Being a children’s librarian goes beyond serving children. Certainly, that’s a HUGE part of the job, but the reality is that our jobs are more encompassing than that. We are challenged and rewarded by serving the needs of patrons of all ages, and that includes the needs of parents and caregivers. If your library is focusing on outreach to children with special needs, don’t forget that the parents of these children require our services, too. Here’s just a short list of things that public libraries can offer parents of children with disabilities.
Special Needs Collections: If your library already has a parenting collection, think about expanding it or adding a new, targeted collection of items focusing on special needs related topics. Whether this collection is simply made up of adult materials, or if it includes a combination of materials that both adults and children can use, there is a variety of ways you could serve the informational needs of your community. And highlighting those materials in a separate collection makes those items more accessible and noticeable. Make sure to gather input from your patrons first–you might discover that your community is interested in this collection having a specific focus.
Parent Workshops: Libraries are community centers for learning, so it makes sense to offer learning opportunities for parents about a variety of special needs related topics. You could bring in guest experts to speak on topics, such as education, technology, language development, medical issues, or even advocacy. Providing a forum for discussion of topic issues is a great way to get your community informed and involved. At my former library, we hosted a series of Tech Talk parent workshop programs. We knew we wanted to serve this audience of parents specifically, so we partnered with a local assistive technology specialist and offered a parent program called “Is There An App For That? Using iPads with Children with Special Needs.” It was well received and well attended!
Booklists: It’s been my experience that sometimes parents who have a child with special needs are looking for ways to introduce a new concept or topic to their child. Often times, those parents are looking to the library to find a book to help that conversation along. Quick and handy, booklists are perfect for getting book recommendations into the hands of you patrons right away. They act as great passive reader’s advisory tools, as well, for those that are not comfortable asking more personal questions at the desk. Be sure to freshen up your display of booklists often to check for currency and accuracy. For a great example of what you can offer, check out Skokie Public Library’s comprehensive resource guide for parents and educators of children with disabilities.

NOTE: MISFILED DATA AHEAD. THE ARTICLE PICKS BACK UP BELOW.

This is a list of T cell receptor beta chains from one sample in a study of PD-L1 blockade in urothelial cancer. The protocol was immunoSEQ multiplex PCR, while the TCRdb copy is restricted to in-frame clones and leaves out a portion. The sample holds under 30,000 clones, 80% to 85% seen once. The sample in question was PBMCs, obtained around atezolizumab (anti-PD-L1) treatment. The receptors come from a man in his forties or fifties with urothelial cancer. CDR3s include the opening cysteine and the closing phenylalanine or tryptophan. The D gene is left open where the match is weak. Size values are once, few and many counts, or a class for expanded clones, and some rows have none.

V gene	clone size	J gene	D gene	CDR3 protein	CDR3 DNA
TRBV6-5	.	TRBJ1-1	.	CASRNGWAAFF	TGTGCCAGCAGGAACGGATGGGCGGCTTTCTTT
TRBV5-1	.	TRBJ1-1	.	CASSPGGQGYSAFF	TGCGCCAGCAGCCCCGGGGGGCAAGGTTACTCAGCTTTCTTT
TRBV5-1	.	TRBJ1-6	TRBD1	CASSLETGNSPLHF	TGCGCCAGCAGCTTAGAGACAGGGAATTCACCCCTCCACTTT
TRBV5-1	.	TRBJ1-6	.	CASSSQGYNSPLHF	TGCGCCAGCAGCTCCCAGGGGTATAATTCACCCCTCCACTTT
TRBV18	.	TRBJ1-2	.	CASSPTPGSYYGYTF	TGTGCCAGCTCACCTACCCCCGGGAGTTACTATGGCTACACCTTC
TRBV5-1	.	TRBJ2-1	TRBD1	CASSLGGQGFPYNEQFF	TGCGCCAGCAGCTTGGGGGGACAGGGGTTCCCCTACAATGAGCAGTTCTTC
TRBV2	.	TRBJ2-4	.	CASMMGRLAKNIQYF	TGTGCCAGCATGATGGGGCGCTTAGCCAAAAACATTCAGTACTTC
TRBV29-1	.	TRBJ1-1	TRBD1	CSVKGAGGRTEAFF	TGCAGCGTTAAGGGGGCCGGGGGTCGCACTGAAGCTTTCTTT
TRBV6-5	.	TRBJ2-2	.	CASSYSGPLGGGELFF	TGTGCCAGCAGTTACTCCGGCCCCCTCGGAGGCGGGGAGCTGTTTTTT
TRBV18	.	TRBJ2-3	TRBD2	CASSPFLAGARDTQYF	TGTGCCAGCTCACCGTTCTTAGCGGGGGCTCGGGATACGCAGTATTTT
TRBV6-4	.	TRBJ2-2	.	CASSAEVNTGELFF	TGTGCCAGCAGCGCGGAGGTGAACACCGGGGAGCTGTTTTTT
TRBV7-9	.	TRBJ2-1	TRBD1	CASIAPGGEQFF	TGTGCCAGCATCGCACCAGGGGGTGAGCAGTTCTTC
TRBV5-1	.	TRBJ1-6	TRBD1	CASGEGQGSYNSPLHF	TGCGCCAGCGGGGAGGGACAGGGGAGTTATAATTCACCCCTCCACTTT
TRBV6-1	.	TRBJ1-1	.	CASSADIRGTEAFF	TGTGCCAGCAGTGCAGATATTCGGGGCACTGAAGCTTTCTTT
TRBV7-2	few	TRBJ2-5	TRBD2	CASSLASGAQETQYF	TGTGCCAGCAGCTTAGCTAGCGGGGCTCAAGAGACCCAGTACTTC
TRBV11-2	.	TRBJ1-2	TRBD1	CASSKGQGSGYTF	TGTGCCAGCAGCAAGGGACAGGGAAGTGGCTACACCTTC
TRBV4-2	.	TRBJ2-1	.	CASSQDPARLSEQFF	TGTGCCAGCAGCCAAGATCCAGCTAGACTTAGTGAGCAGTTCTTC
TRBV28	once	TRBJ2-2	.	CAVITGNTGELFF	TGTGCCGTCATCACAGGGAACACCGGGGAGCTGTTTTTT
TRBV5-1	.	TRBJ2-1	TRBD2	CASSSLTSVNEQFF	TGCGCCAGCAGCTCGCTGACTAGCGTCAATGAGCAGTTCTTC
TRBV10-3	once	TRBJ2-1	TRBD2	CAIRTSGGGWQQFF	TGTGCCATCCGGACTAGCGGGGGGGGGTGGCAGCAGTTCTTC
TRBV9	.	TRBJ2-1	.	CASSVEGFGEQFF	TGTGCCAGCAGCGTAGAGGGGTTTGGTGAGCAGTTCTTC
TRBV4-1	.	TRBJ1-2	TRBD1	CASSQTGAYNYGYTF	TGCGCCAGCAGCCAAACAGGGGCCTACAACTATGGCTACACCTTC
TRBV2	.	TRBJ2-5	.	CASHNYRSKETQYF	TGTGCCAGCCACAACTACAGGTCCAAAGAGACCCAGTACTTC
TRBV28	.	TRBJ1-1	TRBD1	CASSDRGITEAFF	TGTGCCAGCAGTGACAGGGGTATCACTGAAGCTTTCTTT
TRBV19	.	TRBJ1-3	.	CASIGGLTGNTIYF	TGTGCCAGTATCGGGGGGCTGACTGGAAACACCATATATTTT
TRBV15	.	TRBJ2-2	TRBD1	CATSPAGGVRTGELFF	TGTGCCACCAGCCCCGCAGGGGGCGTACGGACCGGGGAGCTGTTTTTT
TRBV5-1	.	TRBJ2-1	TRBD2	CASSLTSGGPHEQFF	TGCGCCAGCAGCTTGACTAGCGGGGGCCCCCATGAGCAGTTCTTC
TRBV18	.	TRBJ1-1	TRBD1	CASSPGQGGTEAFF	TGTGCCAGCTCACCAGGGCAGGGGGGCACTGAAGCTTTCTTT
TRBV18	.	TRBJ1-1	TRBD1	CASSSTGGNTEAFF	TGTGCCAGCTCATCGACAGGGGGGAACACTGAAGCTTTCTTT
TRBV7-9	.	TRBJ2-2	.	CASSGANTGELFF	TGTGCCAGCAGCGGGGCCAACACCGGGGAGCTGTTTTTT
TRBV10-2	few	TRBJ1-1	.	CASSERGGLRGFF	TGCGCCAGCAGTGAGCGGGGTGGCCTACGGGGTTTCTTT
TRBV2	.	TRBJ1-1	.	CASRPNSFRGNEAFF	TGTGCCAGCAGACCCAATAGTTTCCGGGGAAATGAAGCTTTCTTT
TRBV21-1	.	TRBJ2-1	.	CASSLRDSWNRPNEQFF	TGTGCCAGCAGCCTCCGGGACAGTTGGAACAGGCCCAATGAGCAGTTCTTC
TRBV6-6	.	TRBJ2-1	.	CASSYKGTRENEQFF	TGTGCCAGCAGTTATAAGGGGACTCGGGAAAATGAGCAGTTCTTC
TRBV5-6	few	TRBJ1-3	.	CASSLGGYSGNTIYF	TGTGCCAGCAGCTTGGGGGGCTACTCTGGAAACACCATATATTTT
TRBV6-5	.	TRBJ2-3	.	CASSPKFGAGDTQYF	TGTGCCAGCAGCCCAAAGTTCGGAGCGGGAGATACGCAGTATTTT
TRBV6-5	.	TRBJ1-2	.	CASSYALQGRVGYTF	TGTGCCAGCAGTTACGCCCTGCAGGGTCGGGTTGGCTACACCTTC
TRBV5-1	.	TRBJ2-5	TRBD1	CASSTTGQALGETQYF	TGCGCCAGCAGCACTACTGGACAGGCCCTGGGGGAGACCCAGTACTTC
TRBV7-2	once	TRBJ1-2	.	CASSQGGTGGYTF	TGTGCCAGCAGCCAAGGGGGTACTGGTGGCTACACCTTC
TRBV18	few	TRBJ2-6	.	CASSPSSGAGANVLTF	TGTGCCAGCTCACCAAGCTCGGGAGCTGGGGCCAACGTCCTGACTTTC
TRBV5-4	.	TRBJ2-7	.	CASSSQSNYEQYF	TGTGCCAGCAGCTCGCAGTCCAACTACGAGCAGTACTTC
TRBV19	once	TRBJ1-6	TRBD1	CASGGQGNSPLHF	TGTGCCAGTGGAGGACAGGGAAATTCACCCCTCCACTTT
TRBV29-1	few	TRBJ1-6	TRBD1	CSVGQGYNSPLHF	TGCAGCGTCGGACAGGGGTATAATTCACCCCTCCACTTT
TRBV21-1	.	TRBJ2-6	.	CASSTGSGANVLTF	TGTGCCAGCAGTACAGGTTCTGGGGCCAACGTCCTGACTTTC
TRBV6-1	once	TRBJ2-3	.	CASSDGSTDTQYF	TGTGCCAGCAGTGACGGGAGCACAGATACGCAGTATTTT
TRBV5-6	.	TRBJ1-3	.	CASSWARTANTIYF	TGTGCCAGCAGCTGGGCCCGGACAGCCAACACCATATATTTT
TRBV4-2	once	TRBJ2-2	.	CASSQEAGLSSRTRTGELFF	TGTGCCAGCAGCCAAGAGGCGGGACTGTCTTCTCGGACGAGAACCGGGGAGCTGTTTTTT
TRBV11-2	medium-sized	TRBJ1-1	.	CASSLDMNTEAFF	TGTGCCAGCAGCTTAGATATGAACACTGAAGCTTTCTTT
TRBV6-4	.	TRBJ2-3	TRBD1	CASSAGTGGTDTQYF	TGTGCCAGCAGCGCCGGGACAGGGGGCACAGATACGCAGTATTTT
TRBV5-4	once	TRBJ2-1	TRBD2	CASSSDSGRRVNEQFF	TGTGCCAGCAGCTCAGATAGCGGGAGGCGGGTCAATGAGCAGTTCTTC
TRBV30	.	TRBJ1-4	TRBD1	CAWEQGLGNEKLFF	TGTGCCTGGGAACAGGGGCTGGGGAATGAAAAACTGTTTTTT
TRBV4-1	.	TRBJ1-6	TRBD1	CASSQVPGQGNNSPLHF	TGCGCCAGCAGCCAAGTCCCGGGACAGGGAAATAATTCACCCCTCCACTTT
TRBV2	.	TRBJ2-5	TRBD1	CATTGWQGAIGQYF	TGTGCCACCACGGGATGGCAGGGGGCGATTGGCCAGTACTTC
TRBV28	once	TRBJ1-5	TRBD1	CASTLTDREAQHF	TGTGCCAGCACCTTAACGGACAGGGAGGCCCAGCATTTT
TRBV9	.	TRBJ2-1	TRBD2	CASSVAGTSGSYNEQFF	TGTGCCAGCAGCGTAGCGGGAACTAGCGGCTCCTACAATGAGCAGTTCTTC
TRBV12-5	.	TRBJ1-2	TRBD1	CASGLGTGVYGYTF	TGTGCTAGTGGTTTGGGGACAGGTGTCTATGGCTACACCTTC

Social Stories: Did you know that there are now free social story templates available through Microsoft Office? Autism Speaks has partnered with Microsoft Office to offer free and customizable Social Story Templates available for download from their website. As with any social stories, parents can use these tools to help teach various social situations to children with autism. Topics include potty training, taking turns, going to the doctor, and even bullying. Helpful tips like this one could easily be shared on a library’s social media page, as a way to quickly get the information out to those that need it.
Meeting Spaces: More and more libraries are making their meeting spaces available to the public–sometimes even at a reasonably minimal cost to the user. If you already are in touch with local support groups or parenting groups in your area, they may be interested to know that the library is a place they can come together and meet. Once you have made contact with these groups, they may be interested in having a representative from the library come in and speak with them. The more conversations we can have with actual library users (or non-users) to find out what they want their library to be, the more informed we are.
….and these are just a few ideas. What are YOU doing at your library to serve the unique needs of parents of children with disabilities in your communities? Share your ideas below!